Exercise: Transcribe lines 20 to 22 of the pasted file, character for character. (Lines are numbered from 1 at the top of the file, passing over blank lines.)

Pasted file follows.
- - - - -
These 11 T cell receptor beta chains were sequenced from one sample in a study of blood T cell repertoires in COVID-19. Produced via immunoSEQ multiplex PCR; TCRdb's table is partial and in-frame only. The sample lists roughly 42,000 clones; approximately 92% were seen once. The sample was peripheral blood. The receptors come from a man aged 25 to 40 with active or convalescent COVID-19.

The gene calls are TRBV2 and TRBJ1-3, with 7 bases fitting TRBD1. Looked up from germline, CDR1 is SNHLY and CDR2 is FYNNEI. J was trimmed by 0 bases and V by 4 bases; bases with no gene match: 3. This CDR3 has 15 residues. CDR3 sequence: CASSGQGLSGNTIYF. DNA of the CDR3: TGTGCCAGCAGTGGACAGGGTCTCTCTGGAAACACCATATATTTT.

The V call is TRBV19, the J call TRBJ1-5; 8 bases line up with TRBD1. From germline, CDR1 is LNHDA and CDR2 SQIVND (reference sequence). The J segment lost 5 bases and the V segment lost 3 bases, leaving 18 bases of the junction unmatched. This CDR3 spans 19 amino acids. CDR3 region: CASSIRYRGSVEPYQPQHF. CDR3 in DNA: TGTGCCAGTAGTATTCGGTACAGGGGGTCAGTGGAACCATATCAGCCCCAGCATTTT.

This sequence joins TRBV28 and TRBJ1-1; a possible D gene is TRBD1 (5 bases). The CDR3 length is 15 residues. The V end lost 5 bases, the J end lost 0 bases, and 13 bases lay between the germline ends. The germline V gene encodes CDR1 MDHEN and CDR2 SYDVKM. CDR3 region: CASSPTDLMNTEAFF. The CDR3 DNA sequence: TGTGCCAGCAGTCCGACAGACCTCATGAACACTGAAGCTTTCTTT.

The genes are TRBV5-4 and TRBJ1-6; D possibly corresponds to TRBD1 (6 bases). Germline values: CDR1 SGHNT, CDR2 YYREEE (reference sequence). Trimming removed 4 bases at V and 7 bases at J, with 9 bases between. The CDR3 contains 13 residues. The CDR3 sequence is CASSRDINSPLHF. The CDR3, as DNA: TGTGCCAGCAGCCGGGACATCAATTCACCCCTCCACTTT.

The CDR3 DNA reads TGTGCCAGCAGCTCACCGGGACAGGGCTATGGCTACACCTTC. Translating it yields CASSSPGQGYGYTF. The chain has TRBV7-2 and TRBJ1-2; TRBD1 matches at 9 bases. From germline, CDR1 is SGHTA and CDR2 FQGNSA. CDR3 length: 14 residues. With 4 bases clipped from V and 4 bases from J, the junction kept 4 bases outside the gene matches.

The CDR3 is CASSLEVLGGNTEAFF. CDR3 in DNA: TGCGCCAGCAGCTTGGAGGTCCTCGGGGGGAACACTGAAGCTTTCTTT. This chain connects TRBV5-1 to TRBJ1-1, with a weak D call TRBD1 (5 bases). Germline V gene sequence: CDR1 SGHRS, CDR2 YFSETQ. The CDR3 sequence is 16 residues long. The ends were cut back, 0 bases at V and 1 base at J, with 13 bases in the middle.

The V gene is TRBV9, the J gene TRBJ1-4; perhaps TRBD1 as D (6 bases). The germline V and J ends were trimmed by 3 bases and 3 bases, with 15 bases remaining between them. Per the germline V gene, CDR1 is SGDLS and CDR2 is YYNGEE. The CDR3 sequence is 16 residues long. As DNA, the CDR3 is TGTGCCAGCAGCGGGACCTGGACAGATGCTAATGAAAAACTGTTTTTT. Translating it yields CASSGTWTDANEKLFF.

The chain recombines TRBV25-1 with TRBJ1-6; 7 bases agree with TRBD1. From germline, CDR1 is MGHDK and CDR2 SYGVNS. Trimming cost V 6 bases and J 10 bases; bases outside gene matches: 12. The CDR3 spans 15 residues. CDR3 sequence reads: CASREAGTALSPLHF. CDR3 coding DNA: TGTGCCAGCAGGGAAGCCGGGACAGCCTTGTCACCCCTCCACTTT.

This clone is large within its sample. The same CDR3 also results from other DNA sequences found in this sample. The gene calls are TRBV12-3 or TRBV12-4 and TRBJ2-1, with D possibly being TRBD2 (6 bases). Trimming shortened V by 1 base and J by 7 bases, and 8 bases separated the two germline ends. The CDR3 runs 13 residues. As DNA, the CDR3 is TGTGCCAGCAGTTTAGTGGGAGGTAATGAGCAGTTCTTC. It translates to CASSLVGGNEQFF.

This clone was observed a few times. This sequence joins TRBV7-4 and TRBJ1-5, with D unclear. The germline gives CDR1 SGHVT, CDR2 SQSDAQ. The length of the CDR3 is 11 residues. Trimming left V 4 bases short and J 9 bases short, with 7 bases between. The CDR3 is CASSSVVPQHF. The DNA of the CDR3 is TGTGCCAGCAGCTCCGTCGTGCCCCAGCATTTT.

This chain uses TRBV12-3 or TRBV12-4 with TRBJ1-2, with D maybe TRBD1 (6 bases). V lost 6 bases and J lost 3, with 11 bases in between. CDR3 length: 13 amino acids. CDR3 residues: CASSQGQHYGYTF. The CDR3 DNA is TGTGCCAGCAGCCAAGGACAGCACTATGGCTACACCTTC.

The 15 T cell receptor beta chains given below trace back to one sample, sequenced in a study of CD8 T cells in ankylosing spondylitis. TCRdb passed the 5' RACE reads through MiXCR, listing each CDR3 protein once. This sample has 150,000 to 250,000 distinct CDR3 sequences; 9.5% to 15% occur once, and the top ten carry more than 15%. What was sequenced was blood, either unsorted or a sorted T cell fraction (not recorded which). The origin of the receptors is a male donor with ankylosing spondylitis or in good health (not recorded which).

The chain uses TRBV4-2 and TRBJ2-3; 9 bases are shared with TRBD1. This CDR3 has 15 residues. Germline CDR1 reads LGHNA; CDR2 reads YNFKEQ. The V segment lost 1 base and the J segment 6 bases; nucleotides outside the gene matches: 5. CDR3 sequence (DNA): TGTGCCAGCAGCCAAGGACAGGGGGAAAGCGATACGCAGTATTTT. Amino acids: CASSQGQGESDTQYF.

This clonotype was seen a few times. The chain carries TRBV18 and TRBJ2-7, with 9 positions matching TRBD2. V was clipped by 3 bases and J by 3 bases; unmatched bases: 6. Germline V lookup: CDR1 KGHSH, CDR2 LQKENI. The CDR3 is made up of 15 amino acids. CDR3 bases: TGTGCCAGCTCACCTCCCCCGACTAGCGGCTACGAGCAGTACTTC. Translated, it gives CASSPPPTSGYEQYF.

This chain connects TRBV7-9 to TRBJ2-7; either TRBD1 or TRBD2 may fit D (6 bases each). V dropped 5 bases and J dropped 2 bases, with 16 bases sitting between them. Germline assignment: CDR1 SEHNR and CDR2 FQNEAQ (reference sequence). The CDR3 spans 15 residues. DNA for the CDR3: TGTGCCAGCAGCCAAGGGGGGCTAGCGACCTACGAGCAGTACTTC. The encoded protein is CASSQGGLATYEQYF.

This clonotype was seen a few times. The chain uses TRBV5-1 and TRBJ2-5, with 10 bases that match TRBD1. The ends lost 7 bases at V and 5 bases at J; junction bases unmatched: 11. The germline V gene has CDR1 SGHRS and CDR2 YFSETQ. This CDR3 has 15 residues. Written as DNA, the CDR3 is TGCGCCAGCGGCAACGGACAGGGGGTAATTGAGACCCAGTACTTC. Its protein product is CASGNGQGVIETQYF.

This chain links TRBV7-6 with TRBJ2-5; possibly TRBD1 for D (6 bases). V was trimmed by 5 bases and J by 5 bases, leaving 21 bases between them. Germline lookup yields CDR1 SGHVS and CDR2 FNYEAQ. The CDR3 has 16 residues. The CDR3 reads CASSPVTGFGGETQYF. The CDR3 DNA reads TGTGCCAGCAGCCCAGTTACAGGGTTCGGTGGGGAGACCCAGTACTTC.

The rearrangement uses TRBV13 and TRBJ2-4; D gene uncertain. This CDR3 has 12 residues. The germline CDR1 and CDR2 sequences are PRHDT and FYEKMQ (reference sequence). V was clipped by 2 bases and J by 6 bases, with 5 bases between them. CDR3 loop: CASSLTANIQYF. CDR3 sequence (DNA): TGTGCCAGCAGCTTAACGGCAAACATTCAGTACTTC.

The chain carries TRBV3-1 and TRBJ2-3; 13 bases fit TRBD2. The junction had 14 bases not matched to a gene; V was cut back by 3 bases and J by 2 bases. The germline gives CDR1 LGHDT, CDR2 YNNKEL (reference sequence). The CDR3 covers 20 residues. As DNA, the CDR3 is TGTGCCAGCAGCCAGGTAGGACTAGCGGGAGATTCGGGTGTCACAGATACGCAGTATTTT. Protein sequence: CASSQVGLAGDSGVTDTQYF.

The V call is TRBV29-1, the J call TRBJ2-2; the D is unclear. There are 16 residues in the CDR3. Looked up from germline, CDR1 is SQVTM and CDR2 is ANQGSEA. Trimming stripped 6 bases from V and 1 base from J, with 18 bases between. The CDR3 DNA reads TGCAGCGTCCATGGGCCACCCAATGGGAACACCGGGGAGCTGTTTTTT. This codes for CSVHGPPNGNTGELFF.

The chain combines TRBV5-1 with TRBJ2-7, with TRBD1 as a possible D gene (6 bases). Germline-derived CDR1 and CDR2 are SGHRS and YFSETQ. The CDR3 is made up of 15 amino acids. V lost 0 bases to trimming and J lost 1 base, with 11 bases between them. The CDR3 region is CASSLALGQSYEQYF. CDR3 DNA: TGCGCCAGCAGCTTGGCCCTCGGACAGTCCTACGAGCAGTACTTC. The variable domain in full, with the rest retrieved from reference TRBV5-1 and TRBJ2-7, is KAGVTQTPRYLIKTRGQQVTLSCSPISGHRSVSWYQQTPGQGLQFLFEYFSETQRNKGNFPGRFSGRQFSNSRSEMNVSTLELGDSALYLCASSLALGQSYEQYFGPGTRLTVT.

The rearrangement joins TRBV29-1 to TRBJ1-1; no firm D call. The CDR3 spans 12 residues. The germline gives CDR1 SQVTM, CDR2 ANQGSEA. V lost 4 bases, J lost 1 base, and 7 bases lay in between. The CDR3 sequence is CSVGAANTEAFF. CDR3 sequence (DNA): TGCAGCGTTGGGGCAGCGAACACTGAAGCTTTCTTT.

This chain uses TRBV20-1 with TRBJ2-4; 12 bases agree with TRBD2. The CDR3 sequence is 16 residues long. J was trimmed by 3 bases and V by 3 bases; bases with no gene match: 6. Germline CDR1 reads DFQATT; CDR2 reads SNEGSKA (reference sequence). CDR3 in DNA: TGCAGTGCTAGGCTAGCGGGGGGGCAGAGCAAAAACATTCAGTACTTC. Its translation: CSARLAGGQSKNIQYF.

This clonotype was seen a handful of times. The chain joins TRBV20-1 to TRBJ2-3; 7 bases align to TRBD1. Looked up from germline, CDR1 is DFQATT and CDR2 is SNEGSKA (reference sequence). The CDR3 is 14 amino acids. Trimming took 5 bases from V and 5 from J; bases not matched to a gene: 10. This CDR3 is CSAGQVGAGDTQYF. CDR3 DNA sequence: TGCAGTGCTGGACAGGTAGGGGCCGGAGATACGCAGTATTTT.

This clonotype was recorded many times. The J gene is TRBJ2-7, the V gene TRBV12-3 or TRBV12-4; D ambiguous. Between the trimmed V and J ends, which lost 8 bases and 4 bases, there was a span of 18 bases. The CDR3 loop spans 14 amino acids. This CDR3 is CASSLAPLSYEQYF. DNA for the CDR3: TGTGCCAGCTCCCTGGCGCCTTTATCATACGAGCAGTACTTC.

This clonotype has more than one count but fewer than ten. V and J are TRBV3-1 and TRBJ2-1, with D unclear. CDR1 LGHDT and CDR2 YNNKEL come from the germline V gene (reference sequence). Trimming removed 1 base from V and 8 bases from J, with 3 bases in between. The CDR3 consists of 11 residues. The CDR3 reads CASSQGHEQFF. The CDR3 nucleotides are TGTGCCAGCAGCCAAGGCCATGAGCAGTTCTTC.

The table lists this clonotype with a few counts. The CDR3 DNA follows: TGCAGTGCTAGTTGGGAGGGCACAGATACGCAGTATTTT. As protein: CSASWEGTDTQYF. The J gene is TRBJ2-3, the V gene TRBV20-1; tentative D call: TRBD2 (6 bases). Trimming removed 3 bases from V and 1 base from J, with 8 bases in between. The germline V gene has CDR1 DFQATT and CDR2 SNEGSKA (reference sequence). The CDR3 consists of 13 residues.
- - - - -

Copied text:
The chain carries TRBV3-1 and TRBJ2-3; 13 bases fit TRBD2. The junction had 14 bases not matched to a gene; V was cut back by 3 bases and J by 2 bases. The germline gives CDR1 LGHDT, CDR2 YNNKEL (reference sequence). The CDR3 covers 20 residues. As DNA, the CDR3 is TGTGCCAGCAGCCAGGTAGGACTAGCGGGAGATTCGGGTGTCACAGATACGCAGTATTTT. Protein sequence: CASSQVGLAGDSGVTDTQYF.

The V call is TRBV29-1, the J call TRBJ2-2; the D is unclear. There are 16 residues in the CDR3. Looked up from germline, CDR1 is SQVTM and CDR2 is ANQGSEA. Trimming stripped 6 bases from V and 1 base from J, with 18 bases between. The CDR3 DNA reads TGCAGCGTCCATGGGCCACCCAATGGGAACACCGGGGAGCTGTTTTTT. This codes for CSVHGPPNGNTGELFF.

The chain combines TRBV5-1 with TRBJ2-7, with TRBD1 as a possible D gene (6 bases). Germline-derived CDR1 and CDR2 are SGHRS and YFSETQ. The CDR3 is made up of 15 amino acids. V lost 0 bases to trimming and J lost 1 base, with 11 bases between them. The CDR3 region is CASSLALGQSYEQYF. CDR3 DNA: TGCGCCAGCAGCTTGGCCCTCGGACAGTCCTACGAGCAGTACTTC. The variable domain in full, with the rest retrieved from reference TRBV5-1 and TRBJ2-7, is KAGVTQTPRYLIKTRGQQVTLSCSPISGHRSVSWYQQTPGQGLQFLFEYFSETQRNKGNFPGRFSGRQFSNSRSEMNVSTLELGDSALYLCASSLALGQSYEQYFGPGTRLTVT.